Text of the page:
Learn by doing, activity method, project method, inquiry method, play way education….call it by any name but hands-on learning is required if we want education to be lifelong; otherwise, it fades away or becomes rote learning.

In the preschool years, the brain is developing.  In fact, 98% of your brain growth happens in the first 6 years and so it is crucial that children at this age are exposed to hands-on – activity-based learning environments.  That’s exactly what we do at Podar Jumbo Kids.

Every educationist and educational philosopher has advocated the need for hands-on activity-based learning, be it our own Mahatma Gandhi who devised the 3 H method- Hand, Heart and Head education or good old Montessori who believed that learning involves 3 things; the Muscles, the Senses, and the Brain.

Recent brain research has shown that-

  • The hand and the brain need each other – Neurologically, “a hand is always in search of a brain and a brain is in search of a hand” as Wilson likes to say.
  • Use of the hands to manipulate three-dimensional objects is an essential part of brain development.
  • All over the world, kids play with blocks, push around toys, throw balls; this is constantly fertilizing neural growth.
  • Einstein knew the value of play all along when he said,”… Play seems to be the essential feature in productive scientific thought—before there is any connection with logical construction in words or other kinds of signs ‘that can be communicated to others.” The play is the key to nurturing happy, intelligent children.

So what is activity based learning or hands-on learning? Simply put, it should involve as many senses as possible; it should involve 3 learning styles – Looker, Listener and Mover.  So let’s take a simple example:  It is the rainy season, so we want to teach kids about snails.  A simple way to do it would be to show them pictures of snails and tell them about the features of a snail.  Or you can choose to do it in the hands-on activity format, in which you hide a puppet of a snail in the classroom and plan that children find it, then start a discussion about who can identify its name, then show them a small video about a snail, and then take them to a garden to actually look for snails.

Similar with reading activities, either a school can make it a drill activity and make children repeat or read words after the teacher or one can make it more interesting by playing a passing the parcel game, with words in the parcel, and each child to pick up a word and read it.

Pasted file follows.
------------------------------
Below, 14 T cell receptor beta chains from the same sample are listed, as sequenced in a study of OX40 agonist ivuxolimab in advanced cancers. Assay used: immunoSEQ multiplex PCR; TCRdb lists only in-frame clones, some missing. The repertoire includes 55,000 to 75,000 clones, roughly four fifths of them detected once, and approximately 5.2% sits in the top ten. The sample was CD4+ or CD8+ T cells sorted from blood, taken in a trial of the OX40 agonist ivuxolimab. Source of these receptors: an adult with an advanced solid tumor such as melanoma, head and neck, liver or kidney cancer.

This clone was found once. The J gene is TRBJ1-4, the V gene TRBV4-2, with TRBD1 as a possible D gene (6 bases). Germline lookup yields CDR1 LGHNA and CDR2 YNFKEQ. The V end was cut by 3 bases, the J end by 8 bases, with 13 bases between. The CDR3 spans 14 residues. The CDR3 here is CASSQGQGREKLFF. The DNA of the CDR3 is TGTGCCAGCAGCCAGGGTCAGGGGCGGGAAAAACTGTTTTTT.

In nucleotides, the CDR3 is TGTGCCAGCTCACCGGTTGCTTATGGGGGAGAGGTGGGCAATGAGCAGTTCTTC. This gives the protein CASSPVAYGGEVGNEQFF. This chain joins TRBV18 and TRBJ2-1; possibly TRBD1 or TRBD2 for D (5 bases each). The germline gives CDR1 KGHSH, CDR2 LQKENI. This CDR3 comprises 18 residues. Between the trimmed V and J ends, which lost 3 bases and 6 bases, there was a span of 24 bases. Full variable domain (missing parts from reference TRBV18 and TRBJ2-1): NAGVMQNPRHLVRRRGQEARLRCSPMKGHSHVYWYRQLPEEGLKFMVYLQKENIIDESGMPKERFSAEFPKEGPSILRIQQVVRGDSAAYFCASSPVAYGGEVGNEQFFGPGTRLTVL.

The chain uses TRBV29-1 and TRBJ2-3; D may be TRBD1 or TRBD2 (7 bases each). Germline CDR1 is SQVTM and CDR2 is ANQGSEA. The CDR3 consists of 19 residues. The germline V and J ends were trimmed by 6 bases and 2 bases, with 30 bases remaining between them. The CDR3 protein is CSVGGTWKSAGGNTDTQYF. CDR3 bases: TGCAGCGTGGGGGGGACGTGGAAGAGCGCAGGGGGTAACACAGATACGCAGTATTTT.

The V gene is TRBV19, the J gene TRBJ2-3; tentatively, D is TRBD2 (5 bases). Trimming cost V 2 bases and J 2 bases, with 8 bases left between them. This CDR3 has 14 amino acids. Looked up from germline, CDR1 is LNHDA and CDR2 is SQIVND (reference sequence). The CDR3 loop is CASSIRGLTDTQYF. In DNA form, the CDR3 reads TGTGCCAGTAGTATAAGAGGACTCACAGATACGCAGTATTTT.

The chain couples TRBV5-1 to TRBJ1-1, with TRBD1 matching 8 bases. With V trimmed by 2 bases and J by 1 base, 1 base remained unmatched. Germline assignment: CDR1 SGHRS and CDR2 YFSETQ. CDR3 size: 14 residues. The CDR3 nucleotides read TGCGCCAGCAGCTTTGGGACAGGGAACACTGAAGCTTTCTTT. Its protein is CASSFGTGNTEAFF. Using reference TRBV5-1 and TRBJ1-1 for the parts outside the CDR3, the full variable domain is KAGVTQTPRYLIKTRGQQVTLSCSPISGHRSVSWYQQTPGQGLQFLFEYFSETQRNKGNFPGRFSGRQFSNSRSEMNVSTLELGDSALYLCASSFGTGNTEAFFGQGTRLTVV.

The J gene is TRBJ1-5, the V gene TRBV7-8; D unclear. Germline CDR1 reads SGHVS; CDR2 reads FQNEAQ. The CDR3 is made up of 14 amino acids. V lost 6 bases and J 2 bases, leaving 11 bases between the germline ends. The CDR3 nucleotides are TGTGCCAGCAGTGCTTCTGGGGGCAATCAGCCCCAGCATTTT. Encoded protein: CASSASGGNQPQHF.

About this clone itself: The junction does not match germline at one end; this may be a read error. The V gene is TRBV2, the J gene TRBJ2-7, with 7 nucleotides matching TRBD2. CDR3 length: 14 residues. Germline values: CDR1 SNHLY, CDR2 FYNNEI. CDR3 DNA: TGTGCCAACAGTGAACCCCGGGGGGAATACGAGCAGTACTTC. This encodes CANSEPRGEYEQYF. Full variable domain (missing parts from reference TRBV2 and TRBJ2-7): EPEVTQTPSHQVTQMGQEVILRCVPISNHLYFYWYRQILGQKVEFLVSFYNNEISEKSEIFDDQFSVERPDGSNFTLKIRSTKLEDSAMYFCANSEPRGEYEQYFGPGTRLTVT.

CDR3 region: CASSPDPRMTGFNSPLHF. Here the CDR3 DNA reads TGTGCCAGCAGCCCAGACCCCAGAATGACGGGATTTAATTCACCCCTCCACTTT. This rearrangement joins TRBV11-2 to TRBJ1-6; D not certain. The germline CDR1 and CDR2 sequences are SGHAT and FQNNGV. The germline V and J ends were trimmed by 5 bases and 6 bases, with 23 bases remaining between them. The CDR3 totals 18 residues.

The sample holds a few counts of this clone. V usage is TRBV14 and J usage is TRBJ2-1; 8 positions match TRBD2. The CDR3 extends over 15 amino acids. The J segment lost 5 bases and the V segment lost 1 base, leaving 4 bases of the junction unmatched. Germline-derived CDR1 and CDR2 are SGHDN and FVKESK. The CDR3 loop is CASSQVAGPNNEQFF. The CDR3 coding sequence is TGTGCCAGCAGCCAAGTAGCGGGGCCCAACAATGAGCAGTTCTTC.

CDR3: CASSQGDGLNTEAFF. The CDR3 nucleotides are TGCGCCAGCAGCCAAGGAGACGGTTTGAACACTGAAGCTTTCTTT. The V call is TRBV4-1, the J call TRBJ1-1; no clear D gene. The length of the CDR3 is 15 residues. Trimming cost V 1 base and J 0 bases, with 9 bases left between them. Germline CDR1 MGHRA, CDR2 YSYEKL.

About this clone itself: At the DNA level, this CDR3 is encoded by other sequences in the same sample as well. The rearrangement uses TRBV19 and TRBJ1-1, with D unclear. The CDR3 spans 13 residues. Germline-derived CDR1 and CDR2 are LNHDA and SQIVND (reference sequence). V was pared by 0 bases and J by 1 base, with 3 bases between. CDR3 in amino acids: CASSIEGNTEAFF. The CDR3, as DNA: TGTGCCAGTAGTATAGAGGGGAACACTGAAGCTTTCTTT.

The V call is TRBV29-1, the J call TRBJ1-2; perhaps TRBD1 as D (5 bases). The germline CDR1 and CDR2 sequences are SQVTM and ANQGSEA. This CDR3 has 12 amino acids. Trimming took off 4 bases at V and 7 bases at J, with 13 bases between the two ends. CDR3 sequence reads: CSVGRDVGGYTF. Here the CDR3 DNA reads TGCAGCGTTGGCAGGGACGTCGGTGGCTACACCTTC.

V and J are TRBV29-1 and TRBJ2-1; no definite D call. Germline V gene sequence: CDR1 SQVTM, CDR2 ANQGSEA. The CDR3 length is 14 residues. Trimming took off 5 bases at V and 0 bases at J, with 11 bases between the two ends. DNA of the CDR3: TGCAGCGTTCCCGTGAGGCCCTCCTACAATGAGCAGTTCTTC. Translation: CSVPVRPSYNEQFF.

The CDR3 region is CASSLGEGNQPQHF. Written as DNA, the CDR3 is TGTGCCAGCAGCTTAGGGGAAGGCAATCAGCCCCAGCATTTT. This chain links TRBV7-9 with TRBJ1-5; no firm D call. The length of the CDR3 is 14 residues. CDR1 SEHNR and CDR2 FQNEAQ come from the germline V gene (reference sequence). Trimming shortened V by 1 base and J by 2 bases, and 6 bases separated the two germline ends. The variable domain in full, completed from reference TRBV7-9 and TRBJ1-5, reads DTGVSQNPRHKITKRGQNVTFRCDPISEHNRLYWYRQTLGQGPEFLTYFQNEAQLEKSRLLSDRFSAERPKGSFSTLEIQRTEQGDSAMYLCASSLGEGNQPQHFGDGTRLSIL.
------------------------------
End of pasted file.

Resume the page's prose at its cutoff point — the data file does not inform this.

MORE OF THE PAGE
Our Senior Kindergarten children are able to learn about odd and even numbers with a simple activity- Teacher gives them buttons for each number and children place the buttons in pairs; so if a button does not have a pair then that number is an odd number. So simple, but so hands on that the learning goes straight to the brain.

That’s exactly what educationists are emphasizing; that any learning that happens through the use of our senses and muscles will have better retention.

Many others argue that this is a waste of time and just play, to which Dr. Stuart Brown writes in his path-breaking book- ‘Play’-

“All work and no play make Jack a dull boy!  An oft-heard comment but recent research shows that there is much truth in this simple saying, Dr. Stuart Brown says in his book ‘Play’ that people in jobs are not able to find solutions to problems or make new discoveries or survive a crisis efficiently all because they have lost touch with play in their lives or were brought up in a ‘play less’ environment.  He says that “Those who had worked and played with their hands as they were growing up were able to “see solutions” that those who hadn’t worked with their hands could not.  They couldn’t’ spot the key flaw in complex systems they were working on, toss the problem around, break it down, pick it apart, tease out its critical elements, and rearrange them in innovative ways that led to a solution.”

Many different styles of activity-based learning can be practiced in the early childhood years.  One can link a favorite story like Goldilocks and the 3 bears too many learning concepts like through the story teacher can teach about –

  • The number 3
  • About bears
  • About sizes- big, medium and small
  • About hot and cold (the soup)
  • About neat and tidy (the beds of the bears)
  • About parts of a house
  • And the teacher can add value to her teaching by ending the story with a discussion on good manners- ‘What 3 words should Goldilocks have used?’ (Thank-you, please and sorry)
  • So the idea of activity-based learning is to use educational maxims like-
  • Known to unknown (so using a story or nursery rhyme to teach new concepts)
  • Concrete to abstract (using hands-on objects to teach about abstract concepts)
  • Simple to complex (using simple everyday fun, games and toys to teach complex stuff like numbers, reading etc) 
  • So the choice is ours – have activity-based play and grow or practice rote learning and rot the brain cells away! Then why not play? After all, play is the work of childhood!